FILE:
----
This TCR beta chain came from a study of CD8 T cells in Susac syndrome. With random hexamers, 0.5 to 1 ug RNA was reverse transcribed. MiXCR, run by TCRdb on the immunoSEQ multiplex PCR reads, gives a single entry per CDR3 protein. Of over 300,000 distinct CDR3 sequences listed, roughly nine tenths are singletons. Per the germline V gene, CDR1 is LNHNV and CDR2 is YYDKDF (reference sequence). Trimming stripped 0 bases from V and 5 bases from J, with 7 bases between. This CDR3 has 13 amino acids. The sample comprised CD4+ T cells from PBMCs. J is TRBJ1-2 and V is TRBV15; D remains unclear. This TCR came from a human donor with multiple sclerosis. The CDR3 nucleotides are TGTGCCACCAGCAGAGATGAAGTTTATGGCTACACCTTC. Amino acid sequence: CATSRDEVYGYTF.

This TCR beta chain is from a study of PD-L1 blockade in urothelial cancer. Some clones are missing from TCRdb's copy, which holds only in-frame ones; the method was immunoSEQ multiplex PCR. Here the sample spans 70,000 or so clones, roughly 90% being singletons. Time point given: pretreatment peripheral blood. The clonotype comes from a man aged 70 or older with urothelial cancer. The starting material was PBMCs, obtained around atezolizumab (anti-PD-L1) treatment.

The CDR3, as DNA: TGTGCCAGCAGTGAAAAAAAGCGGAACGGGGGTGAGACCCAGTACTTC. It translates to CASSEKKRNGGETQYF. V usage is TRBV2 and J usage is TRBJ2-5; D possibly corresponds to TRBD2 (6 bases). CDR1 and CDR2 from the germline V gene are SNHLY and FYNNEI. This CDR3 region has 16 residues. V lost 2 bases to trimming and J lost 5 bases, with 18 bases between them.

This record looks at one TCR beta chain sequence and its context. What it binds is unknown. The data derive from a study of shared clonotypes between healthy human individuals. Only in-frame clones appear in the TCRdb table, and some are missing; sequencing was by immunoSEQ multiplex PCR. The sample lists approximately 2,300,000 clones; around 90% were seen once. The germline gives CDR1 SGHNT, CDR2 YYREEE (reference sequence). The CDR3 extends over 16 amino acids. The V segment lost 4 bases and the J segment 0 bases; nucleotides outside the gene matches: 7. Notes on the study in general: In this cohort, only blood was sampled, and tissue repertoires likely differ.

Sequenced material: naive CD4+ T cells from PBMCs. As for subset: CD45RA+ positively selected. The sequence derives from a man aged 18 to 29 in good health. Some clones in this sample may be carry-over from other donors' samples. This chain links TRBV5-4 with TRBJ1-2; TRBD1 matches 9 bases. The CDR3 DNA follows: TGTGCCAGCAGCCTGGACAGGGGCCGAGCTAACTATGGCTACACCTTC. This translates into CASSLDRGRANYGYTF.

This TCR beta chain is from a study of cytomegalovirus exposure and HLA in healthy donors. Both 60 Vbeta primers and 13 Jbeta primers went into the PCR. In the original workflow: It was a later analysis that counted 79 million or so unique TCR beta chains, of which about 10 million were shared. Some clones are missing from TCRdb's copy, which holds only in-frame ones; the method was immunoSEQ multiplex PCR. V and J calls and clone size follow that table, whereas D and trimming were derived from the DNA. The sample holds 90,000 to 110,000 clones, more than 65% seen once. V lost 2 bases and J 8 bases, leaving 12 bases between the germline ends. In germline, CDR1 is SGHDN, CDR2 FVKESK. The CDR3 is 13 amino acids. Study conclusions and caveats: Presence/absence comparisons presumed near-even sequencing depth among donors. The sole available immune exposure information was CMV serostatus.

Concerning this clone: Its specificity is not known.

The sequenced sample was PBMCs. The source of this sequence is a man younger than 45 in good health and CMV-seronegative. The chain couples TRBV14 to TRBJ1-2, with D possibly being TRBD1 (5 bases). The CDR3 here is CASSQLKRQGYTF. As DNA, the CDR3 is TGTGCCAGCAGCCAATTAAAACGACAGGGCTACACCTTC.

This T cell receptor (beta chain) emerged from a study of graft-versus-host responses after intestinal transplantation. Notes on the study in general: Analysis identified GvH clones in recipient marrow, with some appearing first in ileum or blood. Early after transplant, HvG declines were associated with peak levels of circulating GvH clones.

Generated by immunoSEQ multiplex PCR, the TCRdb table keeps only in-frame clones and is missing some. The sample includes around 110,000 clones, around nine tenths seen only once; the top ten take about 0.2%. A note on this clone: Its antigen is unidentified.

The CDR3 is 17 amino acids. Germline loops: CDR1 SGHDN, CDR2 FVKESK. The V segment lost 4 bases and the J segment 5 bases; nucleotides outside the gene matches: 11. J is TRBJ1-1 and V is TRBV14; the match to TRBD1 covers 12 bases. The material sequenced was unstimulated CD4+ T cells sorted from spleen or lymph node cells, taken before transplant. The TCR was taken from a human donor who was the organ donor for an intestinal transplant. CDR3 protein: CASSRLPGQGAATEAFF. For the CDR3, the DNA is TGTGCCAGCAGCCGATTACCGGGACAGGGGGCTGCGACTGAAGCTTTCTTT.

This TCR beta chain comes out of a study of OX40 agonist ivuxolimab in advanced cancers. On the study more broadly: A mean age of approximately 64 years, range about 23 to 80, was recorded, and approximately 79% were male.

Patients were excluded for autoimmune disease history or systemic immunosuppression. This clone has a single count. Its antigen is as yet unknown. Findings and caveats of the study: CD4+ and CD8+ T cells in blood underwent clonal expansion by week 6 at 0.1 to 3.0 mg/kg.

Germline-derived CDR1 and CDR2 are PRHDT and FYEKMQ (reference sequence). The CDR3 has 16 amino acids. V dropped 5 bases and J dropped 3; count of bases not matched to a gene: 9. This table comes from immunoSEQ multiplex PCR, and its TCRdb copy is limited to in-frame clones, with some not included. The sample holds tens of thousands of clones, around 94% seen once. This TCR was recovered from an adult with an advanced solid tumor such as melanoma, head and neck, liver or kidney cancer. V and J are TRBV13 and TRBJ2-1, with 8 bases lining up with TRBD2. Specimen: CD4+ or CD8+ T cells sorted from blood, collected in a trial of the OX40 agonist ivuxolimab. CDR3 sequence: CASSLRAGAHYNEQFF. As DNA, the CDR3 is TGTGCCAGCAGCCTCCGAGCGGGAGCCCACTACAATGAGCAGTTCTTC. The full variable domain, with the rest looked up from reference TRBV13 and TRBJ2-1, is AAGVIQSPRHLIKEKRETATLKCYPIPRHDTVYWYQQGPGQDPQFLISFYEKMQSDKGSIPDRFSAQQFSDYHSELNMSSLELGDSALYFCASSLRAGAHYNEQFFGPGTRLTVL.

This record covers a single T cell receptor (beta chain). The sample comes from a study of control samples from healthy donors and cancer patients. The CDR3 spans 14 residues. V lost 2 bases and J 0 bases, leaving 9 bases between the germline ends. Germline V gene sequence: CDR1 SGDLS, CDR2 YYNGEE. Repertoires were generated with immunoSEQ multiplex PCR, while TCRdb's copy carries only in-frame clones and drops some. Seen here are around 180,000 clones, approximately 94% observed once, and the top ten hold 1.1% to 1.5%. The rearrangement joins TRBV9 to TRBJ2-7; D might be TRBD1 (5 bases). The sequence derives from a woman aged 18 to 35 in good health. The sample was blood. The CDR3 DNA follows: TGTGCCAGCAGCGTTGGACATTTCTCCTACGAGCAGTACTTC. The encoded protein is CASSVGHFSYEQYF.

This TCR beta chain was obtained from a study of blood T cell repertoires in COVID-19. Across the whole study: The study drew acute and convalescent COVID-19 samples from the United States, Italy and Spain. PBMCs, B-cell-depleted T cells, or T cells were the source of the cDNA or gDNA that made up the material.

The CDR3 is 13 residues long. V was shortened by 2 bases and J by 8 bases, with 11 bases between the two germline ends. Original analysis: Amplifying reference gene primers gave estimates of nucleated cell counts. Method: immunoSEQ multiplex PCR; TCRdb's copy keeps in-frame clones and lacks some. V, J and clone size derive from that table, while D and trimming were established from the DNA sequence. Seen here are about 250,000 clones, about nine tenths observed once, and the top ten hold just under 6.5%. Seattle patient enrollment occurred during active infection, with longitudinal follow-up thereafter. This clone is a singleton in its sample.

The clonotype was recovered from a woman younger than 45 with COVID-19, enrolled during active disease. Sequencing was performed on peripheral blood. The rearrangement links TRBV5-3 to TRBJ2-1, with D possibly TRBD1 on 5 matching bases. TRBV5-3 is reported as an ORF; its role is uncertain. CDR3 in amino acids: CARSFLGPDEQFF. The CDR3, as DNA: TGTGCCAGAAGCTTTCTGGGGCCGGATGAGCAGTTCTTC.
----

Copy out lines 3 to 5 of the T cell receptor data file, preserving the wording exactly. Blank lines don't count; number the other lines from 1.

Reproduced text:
The CDR3, as DNA: TGTGCCAGCAGTGAAAAAAAGCGGAACGGGGGTGAGACCCAGTACTTC. It translates to CASSEKKRNGGETQYF. V usage is TRBV2 and J usage is TRBJ2-5; D possibly corresponds to TRBD2 (6 bases). CDR1 and CDR2 from the germline V gene are SNHLY and FYNNEI. This CDR3 region has 16 residues. V lost 2 bases to trimming and J lost 5 bases, with 18 bases between them.

This record looks at one TCR beta chain sequence and its context. What it binds is unknown. The data derive from a study of shared clonotypes between healthy human individuals. Only in-frame clones appear in the TCRdb table, and some are missing; sequencing was by immunoSEQ multiplex PCR. The sample lists approximately 2,300,000 clones; around 90% were seen once. The germline gives CDR1 SGHNT, CDR2 YYREEE (reference sequence). The CDR3 extends over 16 amino acids. The V segment lost 4 bases and the J segment 0 bases; nucleotides outside the gene matches: 7. Notes on the study in general: In this cohort, only blood was sampled, and tissue repertoires likely differ.

Sequenced material: naive CD4+ T cells from PBMCs. As for subset: CD45RA+ positively selected. The sequence derives from a man aged 18 to 29 in good health. Some clones in this sample may be carry-over from other donors' samples. This chain links TRBV5-4 with TRBJ1-2; TRBD1 matches 9 bases. The CDR3 DNA follows: TGTGCCAGCAGCCTGGACAGGGGCCGAGCTAACTATGGCTACACCTTC. This translates into CASSLDRGRANYGYTF.